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Weigh, what convenience, both of time and But our cold maids do dead men's fingers call lueans,

them :

(weeds May fit us to our shape : if this should fail, There on the pendent boughs her coronet And that our drift look through our bad per. Clambering to hang, an envious sliver breke; formance,

(ject When down her weedy trophies, and berself, "Twere better not assay'd : therefore this pro- Fell in the weeping brook. Her clothes spread Should have a back, or second, that might hold, wide; If this should blast in proof * Soft, -let me And, mermaid-like, awhile they bore her op: see:

(nings +,- Which time, she chanted snatches of old tunes; We'll make a solemn wager on your cun- As one incapable t of her own distress, I ha't:

Or like a creature native and indued When in your motion you are hot and dry, Unto that element: but long it could not be, (As make your bouts more violent to that end) Till that her garments, heavy with their drink, And that he calls for drink, I'll have pre- Pall’d the poor wretch from her melodious lay ferr'd I him

[ping, To muddy death. A chalice for the nonceģ; whereon but sip- Laer.

Alasthen, she is drown'd? If he by chance escape your venom'd stuckil

, Queen. Drown'd, drown'd. Our purpose may hold there. But stay, what Laer. Too much of water hast thou, poor noise ?

Enter Queen.

And therefore I forbid my tears: But yet
How now, sweet queen?

It is our trick; nature her custom holds, Queen. One woe doth tread upon another's Let shame say what it will: when these are heel,


gone, So fast they follow:-Your sister's drown'd, The woman will be out II.-Adieu, my lord !

Laer. Drown'd! 0, where? (brook, I have a speech of fire, that fain would blaze, Queen. There is a willow grows ascaunt the But that this folly drowns it. [Exit. That shows his hoar leaves in the glassy stream; King.

Let's follow, Gertrude: Therewith fantastic garlands did she make- How much I had to do to calm his rage! Of crow-flowers, nettles, daisies, and long Now fear I, this will give it start again; purples,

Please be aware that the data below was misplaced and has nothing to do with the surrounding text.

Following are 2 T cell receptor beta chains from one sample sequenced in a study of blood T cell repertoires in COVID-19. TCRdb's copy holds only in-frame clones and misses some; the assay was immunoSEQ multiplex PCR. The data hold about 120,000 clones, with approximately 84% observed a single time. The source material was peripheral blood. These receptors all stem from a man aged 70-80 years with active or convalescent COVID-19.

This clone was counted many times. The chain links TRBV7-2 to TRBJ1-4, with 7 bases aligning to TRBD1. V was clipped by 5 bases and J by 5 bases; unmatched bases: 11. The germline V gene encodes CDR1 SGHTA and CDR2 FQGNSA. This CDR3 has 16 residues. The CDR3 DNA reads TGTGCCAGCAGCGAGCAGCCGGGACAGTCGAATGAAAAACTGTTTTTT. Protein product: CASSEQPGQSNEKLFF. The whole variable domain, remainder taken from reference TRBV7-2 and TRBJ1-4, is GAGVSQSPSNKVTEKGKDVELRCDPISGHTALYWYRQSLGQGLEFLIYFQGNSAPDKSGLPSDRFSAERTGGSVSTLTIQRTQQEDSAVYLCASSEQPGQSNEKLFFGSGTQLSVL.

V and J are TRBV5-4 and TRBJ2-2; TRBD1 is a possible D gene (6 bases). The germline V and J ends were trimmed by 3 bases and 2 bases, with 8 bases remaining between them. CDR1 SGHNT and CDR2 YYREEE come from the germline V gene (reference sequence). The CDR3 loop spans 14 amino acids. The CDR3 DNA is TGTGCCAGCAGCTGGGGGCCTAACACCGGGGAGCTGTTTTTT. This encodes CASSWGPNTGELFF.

Therefore, let's follow.

[Exeunt. That liberal ** shepherds give a grosser name,

SCENE I.- A Church-yard.

2 Clo. Will you ha' the truth on't ?. If this

had not been a gentlewoman, she should have Enter Two Clowns, with Spades, dic. beep buried out of christian burial. 1 Clo, Is she to be buried in christian bu- i Clo. Why, there thou say'st : And the rial, that wilfully seeks her own salvation ? more pity ; that great folks shall have counte

2 Clo. I tell thee, she is; therefore make nance in this world to drown or hang them. her grave straight gý: the crowner bath set on selves, more than their even lill christian. Come, her, and finds it christian burial.

my spade. There is no ancient gentlemen but i Clo. How can that be, unless she drown- gardeners, ditchers, and grave-makers; they ed herself in her own defence?

hold up Adam's profession. 2 Clo. Why, 'tis found so.

2 Clo. Was he a gentleman ? 1 Clo. It must be se ofendendo ; it cannot 1 Clo, He was the first that ever bore arms. be else. For here lies the point: If I drown 2 Clo. Why, he had none. myself wittingly, it argues an act: and an act i Clo. What, art a heathen? How dost thou hath three branches ; it is, to act, to do, and understand the scripture? The scripture says, to perform: Argal, she drowned herself wit- Adam digged; Could he dig without arms? tingly,

l'll put another question to thee: if thou an2 Clo. Nay, but hear you, goodman delver. swerest me not to the purpose, confess thy1 Clo. Give me leave. Here lies the water; selfgood : bere stands the man; good : If the 2.Cle. Go to. man go to this water, and drown himself, it is, 1 Cla. What is he, that builds stronger than will he, nill he, he goes ; mark you that: but either the mason, the shipwright, or the car. if the water coine to him, and drown him, he penter? drowns not himself: Argal, he, that is not 2 Cl. The gallows-maker; for that frame guilty of his own death, shortens not his own oatlives a thousand tenants. life.

1 Clo. I like thy wit well, in good faith; the 2 Clo. But is this law?

gallows does well. But how does it well?_i: I Clo, Ay, marry is't; crowner's-quest law. 'dves well to those thai do ill: now thou dost • As fire-arms sometimes burst in proving their strength. + Skill.

Presented, бA cup for the purpose. || Thrust.

Orchis morio mas.

** Licentions. *+ Insensible. # Tears will flow. 55 Immediately.


ill, to say, the gallows is built stronger than , dits o now, his quillets ||, his cases, his tenures,

he church ; argal, the gallows may do well and his tricks ? 'why does he suffer this rude to thee. To't again: come.

knave now to knock him about the sconce I 2 Clo. Who builds stronger than a mason, a with a dirty shovel, and will not tell him of shipwright, or a carpenter ?